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For the last seven years, if Michael Zeni hasn’t been working behind a bar, he’s been enjoying a gin and tonic on the other side. During his stint as a Milwaukee mixologist, Zeni has composed cocktails and poured wine in a variety of spots from swanky bar-slash-restaurants to high-volume Water Street watering holes. While his […]

For the last seven years, if Michael Zeni hasn’t been working behind a bar, he’s been enjoying a gin and tonic on the other side. During his stint as a Milwaukee mixologist, Zeni has composed cocktails and poured wine in a variety of spots from swanky bar-slash-restaurants to high-volume Water Street watering holes. While his current gig at a high-end eatery keeps him away from the beer-guzzling college crowd, Zeni’s got plenty of tales stored up from his years in the biz. Who better for me to chat with about our city’s nightlife? I sat down with the seasoned Zeni to compare bartending notes and hear about how interesting life behind the bar can be.


AT: What trends have you seen in drinks people are ordering?


MZ: I think we’re still perfecting the Cosmo. The latest variation is the Pom-tini, made with pomegranate juice or liquor. A lot of people are requesting those.


AT: What about in terms of bars? What trends do you see in all the new ones cropping up?


MZ: The bar and restaurant hybrid has really taken off, especially those with some kind of theme like Bayou or The Good Life.


AT: Let’s say you were opening a bar. What kind of place do you think we need in the city?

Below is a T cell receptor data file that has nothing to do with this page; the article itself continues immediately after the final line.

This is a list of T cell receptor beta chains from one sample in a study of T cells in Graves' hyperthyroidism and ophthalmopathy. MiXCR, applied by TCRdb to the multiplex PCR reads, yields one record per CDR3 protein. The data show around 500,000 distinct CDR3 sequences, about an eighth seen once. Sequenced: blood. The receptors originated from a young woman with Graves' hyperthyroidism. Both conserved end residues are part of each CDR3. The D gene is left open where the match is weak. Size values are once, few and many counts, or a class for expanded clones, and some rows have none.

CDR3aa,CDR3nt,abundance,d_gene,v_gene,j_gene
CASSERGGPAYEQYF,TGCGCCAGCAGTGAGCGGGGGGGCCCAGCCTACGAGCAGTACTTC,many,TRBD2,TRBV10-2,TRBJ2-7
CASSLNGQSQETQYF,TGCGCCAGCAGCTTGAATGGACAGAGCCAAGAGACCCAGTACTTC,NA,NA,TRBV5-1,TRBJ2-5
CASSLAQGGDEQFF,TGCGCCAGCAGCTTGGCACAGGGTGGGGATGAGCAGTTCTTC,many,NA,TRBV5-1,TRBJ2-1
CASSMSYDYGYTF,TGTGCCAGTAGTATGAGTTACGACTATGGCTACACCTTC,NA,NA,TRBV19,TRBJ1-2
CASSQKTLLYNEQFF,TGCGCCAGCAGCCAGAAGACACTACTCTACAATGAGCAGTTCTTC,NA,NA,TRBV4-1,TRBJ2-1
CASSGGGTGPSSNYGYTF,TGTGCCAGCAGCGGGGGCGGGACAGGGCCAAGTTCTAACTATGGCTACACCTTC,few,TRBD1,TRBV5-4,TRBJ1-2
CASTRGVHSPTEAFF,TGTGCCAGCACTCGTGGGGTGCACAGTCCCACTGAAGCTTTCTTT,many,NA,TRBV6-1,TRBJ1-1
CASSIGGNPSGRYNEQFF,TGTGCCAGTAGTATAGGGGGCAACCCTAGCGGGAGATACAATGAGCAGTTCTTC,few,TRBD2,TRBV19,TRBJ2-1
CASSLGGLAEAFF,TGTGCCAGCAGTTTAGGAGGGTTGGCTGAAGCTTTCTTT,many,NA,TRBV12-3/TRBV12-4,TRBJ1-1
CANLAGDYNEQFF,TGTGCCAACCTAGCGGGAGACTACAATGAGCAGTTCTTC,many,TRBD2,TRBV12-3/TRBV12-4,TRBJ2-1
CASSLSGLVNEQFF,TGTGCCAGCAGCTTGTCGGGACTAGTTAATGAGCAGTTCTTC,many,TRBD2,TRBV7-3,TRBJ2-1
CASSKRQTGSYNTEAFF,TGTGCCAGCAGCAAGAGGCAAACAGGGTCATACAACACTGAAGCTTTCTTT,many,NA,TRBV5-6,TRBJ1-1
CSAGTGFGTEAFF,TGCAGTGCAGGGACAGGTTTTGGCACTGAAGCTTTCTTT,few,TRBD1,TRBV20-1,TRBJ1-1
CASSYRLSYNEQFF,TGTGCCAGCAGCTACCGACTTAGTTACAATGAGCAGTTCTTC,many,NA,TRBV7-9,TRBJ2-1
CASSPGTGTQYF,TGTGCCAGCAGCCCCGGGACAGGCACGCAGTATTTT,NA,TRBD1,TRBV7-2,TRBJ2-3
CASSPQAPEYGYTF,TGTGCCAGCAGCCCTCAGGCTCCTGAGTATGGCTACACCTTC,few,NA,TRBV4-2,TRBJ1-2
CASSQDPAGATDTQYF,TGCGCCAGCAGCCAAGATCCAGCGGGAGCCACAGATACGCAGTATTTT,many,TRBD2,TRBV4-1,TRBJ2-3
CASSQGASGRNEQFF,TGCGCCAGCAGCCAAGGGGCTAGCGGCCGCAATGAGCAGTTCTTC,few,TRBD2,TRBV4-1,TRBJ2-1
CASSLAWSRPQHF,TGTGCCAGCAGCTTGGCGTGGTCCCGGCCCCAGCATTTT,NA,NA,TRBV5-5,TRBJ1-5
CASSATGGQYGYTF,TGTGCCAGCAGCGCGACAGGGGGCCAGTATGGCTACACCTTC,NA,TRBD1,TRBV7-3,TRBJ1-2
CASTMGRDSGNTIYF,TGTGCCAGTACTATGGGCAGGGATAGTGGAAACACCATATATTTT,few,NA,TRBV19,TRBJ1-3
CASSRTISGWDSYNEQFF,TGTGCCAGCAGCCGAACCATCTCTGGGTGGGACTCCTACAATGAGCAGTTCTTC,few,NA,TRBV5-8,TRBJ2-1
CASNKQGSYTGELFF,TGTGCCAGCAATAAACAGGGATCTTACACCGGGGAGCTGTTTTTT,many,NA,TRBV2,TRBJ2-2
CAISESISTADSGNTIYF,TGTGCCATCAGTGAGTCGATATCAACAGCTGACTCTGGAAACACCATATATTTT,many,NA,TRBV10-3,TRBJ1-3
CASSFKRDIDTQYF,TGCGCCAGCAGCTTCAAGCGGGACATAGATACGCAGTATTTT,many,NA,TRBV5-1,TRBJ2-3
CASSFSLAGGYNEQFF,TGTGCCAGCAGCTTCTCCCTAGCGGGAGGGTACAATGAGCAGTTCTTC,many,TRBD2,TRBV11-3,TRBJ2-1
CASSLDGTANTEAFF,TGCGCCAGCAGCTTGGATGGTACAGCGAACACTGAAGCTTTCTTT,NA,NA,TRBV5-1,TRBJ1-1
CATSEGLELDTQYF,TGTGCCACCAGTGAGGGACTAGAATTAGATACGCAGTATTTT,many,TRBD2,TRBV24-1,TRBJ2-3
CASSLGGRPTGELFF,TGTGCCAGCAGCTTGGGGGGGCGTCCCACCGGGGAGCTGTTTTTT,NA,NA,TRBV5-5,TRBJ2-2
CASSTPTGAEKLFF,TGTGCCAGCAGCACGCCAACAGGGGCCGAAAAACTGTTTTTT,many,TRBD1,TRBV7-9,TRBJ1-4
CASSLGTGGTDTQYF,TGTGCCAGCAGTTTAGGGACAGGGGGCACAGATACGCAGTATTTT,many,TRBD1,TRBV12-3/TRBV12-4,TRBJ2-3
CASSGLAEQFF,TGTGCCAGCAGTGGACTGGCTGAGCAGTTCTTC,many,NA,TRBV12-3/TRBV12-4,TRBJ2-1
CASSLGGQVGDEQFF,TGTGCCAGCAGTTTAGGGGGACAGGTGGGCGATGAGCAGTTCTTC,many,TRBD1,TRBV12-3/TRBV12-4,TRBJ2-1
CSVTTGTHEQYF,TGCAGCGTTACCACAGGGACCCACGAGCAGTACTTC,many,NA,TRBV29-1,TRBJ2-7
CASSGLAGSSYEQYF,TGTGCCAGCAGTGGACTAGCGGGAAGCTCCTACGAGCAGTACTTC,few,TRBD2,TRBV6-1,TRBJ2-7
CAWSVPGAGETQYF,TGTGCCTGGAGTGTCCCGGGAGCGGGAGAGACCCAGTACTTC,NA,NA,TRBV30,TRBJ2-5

MZ: I’m still looking to see a wine bar get it totally right. Maybe the problem is that Milwaukee doesn’t have enough people interested in something like that to really make it work.


AT: When you’re on the other side of the bar, where do you normally choose to have a cocktail?

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MZ: I’ll occasionally go to Vitucci’s or Points East Pub, but I’m old … I pretty much go to restaurants and eat as an excuse to drink.


AT: As bartenders, we know that your job often requires that you play the role of psychologist. What are some things people have spilled to you?


MZ: Well, there’s the cardiologist who drinks and smokes and goes on about his God complex.


AT: A lot of major cities are banning smoking in bars and restaurants. Your thoughts on a similar ban in Milwaukee?


MZ: Let them smoke. I’m a bartender … I’m not going to bite the hand that feeds me!


“Bar Time” runs every other week on the Milwaukee Magazine Web site. Look for the next column Wednesday, Feb. 7.

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